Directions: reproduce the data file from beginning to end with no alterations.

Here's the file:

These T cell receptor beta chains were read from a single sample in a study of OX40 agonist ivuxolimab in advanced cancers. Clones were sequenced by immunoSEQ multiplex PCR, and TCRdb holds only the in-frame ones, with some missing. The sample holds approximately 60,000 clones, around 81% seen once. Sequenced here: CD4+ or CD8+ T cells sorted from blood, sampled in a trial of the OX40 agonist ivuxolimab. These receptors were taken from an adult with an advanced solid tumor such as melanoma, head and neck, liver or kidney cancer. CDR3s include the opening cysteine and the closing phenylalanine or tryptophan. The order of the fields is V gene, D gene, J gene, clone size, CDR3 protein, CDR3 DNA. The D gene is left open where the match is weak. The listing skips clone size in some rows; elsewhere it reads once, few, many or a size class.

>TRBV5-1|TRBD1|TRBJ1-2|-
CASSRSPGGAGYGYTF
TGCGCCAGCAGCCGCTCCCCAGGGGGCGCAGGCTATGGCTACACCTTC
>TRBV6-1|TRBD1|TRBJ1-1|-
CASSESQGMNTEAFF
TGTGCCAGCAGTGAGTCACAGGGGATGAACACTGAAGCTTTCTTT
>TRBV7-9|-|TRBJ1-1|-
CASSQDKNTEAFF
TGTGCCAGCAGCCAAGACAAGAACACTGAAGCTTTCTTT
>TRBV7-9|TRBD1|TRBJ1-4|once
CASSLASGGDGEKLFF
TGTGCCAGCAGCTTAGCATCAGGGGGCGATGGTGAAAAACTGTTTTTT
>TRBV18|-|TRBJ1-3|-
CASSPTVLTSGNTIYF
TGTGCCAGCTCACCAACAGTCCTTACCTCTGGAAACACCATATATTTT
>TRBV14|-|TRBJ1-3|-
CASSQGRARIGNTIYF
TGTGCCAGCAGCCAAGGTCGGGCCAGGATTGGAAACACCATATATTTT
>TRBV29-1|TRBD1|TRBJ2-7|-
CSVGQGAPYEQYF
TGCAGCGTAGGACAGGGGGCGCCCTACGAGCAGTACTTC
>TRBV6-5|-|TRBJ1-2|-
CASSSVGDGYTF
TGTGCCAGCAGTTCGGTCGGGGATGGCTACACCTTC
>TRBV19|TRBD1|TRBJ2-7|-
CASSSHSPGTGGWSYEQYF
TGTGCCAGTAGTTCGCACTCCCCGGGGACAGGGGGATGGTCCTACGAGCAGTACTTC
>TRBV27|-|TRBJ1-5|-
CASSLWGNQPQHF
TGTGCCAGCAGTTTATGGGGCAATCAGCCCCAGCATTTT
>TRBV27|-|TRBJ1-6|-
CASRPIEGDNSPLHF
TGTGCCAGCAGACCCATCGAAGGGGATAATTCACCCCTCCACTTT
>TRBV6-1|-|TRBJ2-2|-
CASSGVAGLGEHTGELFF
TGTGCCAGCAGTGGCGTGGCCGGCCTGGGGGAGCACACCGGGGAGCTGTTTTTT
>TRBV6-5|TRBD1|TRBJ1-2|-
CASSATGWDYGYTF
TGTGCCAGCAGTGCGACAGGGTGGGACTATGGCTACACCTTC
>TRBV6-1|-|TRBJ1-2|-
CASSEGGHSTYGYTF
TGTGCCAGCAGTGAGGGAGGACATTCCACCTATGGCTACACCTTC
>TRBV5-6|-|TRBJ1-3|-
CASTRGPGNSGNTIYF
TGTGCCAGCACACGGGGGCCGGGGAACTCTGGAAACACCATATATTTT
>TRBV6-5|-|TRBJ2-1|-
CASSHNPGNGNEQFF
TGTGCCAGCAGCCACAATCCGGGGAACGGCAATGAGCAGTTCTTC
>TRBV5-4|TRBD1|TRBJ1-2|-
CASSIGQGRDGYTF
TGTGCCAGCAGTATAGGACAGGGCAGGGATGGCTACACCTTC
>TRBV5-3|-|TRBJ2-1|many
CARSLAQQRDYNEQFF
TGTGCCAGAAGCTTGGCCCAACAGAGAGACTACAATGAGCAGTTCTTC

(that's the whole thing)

These T cell receptor beta chains were read from a single sample in a study of OX40 agonist ivuxolimab in advanced cancers. Clones were sequenced by immunoSEQ multiplex PCR, and TCRdb holds only the in-frame ones, with some missing. The sample holds approximately 60,000 clones, around 81% seen once. Sequenced here: CD4+ or CD8+ T cells sorted from blood, sampled in a trial of the OX40 agonist ivuxolimab. These receptors were taken from an adult with an advanced solid tumor such as melanoma, head and neck, liver or kidney cancer. CDR3s include the opening cysteine and the closing phenylalanine or tryptophan. The order of the fields is V gene, D gene, J gene, clone size, CDR3 protein, CDR3 DNA. The D gene is left open where the match is weak. The listing skips clone size in some rows; elsewhere it reads once, few, many or a size class.

>TRBV5-1|TRBD1|TRBJ1-2|-
CASSRSPGGAGYGYTF
TGCGCCAGCAGCCGCTCCCCAGGGGGCGCAGGCTATGGCTACACCTTC
>TRBV6-1|TRBD1|TRBJ1-1|-
CASSESQGMNTEAFF
TGTGCCAGCAGTGAGTCACAGGGGATGAACACTGAAGCTTTCTTT
>TRBV7-9|-|TRBJ1-1|-
CASSQDKNTEAFF
TGTGCCAGCAGCCAAGACAAGAACACTGAAGCTTTCTTT
>TRBV7-9|TRBD1|TRBJ1-4|once
CASSLASGGDGEKLFF
TGTGCCAGCAGCTTAGCATCAGGGGGCGATGGTGAAAAACTGTTTTTT
>TRBV18|-|TRBJ1-3|-
CASSPTVLTSGNTIYF
TGTGCCAGCTCACCAACAGTCCTTACCTCTGGAAACACCATATATTTT
>TRBV14|-|TRBJ1-3|-
CASSQGRARIGNTIYF
TGTGCCAGCAGCCAAGGTCGGGCCAGGATTGGAAACACCATATATTTT
>TRBV29-1|TRBD1|TRBJ2-7|-
CSVGQGAPYEQYF
TGCAGCGTAGGACAGGGGGCGCCCTACGAGCAGTACTTC
>TRBV6-5|-|TRBJ1-2|-
CASSSVGDGYTF
TGTGCCAGCAGTTCGGTCGGGGATGGCTACACCTTC
>TRBV19|TRBD1|TRBJ2-7|-
CASSSHSPGTGGWSYEQYF
TGTGCCAGTAGTTCGCACTCCCCGGGGACAGGGGGATGGTCCTACGAGCAGTACTTC
>TRBV27|-|TRBJ1-5|-
CASSLWGNQPQHF
TGTGCCAGCAGTTTATGGGGCAATCAGCCCCAGCATTTT
>TRBV27|-|TRBJ1-6|-
CASRPIEGDNSPLHF
TGTGCCAGCAGACCCATCGAAGGGGATAATTCACCCCTCCACTTT
>TRBV6-1|-|TRBJ2-2|-
CASSGVAGLGEHTGELFF
TGTGCCAGCAGTGGCGTGGCCGGCCTGGGGGAGCACACCGGGGAGCTGTTTTTT
>TRBV6-5|TRBD1|TRBJ1-2|-
CASSATGWDYGYTF
TGTGCCAGCAGTGCGACAGGGTGGGACTATGGCTACACCTTC
>TRBV6-1|-|TRBJ1-2|-
CASSEGGHSTYGYTF
TGTGCCAGCAGTGAGGGAGGACATTCCACCTATGGCTACACCTTC
>TRBV5-6|-|TRBJ1-3|-
CASTRGPGNSGNTIYF
TGTGCCAGCACACGGGGGCCGGGGAACTCTGGAAACACCATATATTTT
>TRBV6-5|-|TRBJ2-1|-
CASSHNPGNGNEQFF
TGTGCCAGCAGCCACAATCCGGGGAACGGCAATGAGCAGTTCTTC
>TRBV5-4|TRBD1|TRBJ1-2|-
CASSIGQGRDGYTF
TGTGCCAGCAGTATAGGACAGGGCAGGGATGGCTACACCTTC
>TRBV5-3|-|TRBJ2-1|many
CARSLAQQRDYNEQFF
TGTGCCAGAAGCTTGGCCCAACAGAGAGACTACAATGAGCAGTTCTTC